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Human Rights situation in Iran

Dear Michael, three years after the 2009 post-election movements in Tehran, Swedish TV broadcasted a long documentary about the situation of human-rights in Iran (what means "situation" ? One can only see a complete absence of any human rights). The documentary seems to be an extended version of the one you posted recently about the murder of Neda Agha-Soltan. It is produced by the same US TV channel HBO. We watched it a couple of days ago with my mom and Shava, and we felt very frustrated. It seems that the violence against people, in particular state violence against woman, has not ended. We live here in the western safety, but we know that friends and relatives who did not left the country can be victims of this regime every day. For everything that is part of our normal life here in the west, wearing modern cloth, having our hair blown by the wind, going to the beach or to a bar, driving a car, reading whatever we like - friends and relatives in Iran would face prosecution, torture or even death. Take Care /ghazal


Shades of Grey Eyes

Saturday afternoon I used to spend at Hugendubels book store, to escape into the world of newly published books or to discover literary treasures I have missed so far. These days, EL James' "Fifty Shades of Grey" and the steam-hot reviews in some literary journals suddenly brought a lot of femal customers to the book-store, who are usually more interested in combinations of cooking-books, weight-loosing advisors and spiritual well being manuals. Internet book-sellers always try to attract lovers of this impossible triad by recomending: "customers who bought "The Complete Barbecue Guide for the Modern Lady" also bought "How I lost 30 Pounds in a Fortnight" and "Smashing the Mirror - The Secrets of Femal Pride and How to Achieve Total Selfsufficiency". Today, however, these ladies came here to have a look at this female day-dream of the journalist Ana and her obsession with a sado-maso type relationship between her and a young entrepeneur. A couple of woman quickly localized the table with the literary novelties, and some grab "Fifty Shades of Grey" from a big pile, hide it between some unsuspicious travel guides and return right away to the counter. It seems they all pay in cash today, thus avoiding the risk of their husbands discovering the secret literary interest of their wifes on the next credit-card statement.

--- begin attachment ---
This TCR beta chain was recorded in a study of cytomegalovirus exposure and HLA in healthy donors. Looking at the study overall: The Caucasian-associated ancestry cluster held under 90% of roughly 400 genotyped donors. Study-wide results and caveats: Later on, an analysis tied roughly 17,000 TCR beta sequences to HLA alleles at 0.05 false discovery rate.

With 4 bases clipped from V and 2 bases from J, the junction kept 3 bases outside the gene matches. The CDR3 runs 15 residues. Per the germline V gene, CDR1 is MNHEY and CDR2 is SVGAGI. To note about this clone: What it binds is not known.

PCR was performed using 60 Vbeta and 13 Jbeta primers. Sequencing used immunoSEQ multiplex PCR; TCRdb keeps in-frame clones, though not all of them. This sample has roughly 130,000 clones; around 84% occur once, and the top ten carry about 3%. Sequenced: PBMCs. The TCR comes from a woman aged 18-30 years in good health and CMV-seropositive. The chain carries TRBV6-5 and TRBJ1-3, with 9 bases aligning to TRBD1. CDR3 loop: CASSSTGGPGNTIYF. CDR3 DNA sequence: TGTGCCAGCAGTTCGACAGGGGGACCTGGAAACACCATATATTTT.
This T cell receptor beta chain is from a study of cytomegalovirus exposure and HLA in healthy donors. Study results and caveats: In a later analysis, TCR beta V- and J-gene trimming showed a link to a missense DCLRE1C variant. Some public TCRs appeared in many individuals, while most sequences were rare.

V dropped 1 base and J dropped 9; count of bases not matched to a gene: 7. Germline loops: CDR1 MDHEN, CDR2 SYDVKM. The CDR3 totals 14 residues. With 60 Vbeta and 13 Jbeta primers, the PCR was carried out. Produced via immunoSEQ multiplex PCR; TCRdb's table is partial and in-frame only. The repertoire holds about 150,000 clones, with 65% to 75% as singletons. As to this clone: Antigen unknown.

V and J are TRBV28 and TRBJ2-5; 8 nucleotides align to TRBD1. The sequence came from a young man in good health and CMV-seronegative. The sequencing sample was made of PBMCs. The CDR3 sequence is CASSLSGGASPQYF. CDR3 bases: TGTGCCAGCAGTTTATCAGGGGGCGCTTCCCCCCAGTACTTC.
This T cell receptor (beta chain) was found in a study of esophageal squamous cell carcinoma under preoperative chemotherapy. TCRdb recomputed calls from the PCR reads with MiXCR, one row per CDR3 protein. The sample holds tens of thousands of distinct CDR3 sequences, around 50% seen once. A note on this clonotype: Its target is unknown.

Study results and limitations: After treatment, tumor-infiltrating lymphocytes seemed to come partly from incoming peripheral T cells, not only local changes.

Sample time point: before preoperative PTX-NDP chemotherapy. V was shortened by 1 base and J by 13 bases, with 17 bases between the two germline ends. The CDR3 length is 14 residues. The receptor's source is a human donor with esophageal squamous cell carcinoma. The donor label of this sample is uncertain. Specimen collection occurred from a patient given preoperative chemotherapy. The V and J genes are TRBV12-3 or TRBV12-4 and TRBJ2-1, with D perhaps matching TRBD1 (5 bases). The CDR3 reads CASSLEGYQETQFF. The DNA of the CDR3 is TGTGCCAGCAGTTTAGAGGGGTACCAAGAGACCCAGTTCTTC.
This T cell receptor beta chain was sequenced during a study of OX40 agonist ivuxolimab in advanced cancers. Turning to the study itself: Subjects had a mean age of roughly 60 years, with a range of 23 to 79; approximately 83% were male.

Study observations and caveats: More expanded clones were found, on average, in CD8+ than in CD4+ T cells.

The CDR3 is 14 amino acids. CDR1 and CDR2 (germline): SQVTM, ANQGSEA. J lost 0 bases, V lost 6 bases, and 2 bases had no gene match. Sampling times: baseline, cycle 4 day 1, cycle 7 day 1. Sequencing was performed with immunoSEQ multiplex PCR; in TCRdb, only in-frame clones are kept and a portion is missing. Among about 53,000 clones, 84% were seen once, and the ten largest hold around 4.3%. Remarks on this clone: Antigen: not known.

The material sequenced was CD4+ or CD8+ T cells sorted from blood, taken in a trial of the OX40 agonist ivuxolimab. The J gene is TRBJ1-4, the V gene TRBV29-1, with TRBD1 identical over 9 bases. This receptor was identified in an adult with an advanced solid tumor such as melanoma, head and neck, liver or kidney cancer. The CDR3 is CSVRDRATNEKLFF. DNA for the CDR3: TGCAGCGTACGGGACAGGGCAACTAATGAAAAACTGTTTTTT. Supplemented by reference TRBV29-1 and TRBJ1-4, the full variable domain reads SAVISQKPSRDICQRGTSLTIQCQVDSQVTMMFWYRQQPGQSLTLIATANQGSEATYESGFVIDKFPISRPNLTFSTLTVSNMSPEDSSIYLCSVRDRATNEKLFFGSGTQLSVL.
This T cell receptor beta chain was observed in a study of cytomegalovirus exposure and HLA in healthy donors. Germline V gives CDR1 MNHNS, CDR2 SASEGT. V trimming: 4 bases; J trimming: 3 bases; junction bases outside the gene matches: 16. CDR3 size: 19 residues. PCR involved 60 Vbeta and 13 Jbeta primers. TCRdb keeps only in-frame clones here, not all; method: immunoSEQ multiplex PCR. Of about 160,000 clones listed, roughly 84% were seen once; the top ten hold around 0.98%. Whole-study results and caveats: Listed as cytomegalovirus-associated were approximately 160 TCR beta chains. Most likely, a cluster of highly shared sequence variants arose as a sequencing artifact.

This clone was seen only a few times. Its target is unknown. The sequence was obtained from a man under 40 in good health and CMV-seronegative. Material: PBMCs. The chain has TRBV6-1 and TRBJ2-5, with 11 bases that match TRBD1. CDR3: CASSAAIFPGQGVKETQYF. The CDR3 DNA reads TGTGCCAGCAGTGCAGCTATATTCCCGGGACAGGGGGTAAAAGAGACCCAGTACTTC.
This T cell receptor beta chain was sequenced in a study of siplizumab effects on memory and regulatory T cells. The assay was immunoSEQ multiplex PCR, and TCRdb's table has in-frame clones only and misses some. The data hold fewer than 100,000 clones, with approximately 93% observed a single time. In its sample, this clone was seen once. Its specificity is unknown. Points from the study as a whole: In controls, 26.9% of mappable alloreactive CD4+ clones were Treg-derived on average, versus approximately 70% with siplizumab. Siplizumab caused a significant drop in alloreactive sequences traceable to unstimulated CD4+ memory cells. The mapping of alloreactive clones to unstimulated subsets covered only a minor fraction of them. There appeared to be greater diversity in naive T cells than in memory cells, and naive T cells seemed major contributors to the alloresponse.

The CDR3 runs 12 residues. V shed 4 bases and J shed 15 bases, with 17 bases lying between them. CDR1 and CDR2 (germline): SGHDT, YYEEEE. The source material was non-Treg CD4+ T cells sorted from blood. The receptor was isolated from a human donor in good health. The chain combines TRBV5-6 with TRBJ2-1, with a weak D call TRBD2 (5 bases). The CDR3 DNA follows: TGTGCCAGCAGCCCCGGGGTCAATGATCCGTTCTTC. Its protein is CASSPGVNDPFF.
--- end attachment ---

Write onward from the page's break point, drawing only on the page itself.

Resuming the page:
But there is also another type of woman, undecisive rather than obsessed, the type woman who heard about the book from friends, but themselve are usually more in intellectual literature. They first want to give it a trial reading right here, browsing through some chapters in the bookstores coffeshop, where all the seats soon got occupied by other “Shades of Grey" readers.

What am I doing here, with my sober pile of Suri and Bals maths novel “A certain ambiguity”, the first ever German translation of Ayn Rands "Atlas shrugged" and the only book with a small erotic aspect, Philip Roths "My life as a man"? I did not saw a special announcement at the entrance of Hugendubels, warning everybody that due to release of "Fifty Shades of Grey" seats will be very limitted today and the stuff will be very busy ordering new supplies of the book. And in particular, there wasn't any note telling me that the subject of this book and its explicit language make it advisable to keep some distance to woman who are just in the process of reading. Does this mean I am better advised to leave this place, where woman deeply dive into the secret world of an rather unknown english author, who verbalises her fantasies of a sado-maso relationship, and easily fuels the readers own sexual phantasies. Perhaps they feel intimidated by my presence here, disturbed at a time when they would like to have all bookstores in town being declared "Womans only" for at least a month?

But I never before allowed others to chase me away easily, I rather develop a stubborn will to stay if somebody wants me to go. We life in an open society, I recall to myself, and I can sit and read in a public bookstore whenever I want. So I decide to carry on reading my books as I used to do on every Saturday. Even though I try to avoid any suspicious glance onto the cover-pages of the grey-shaded womans bestsellers or their readers all around me, I cannot ignore the feeling that at least some of the woman from time to time lift their eyes from their books and look at me. Is this supposed to be a hostile request to get me out of here? Or a polite hint to look for a more appropriate place to read my Philip Roth?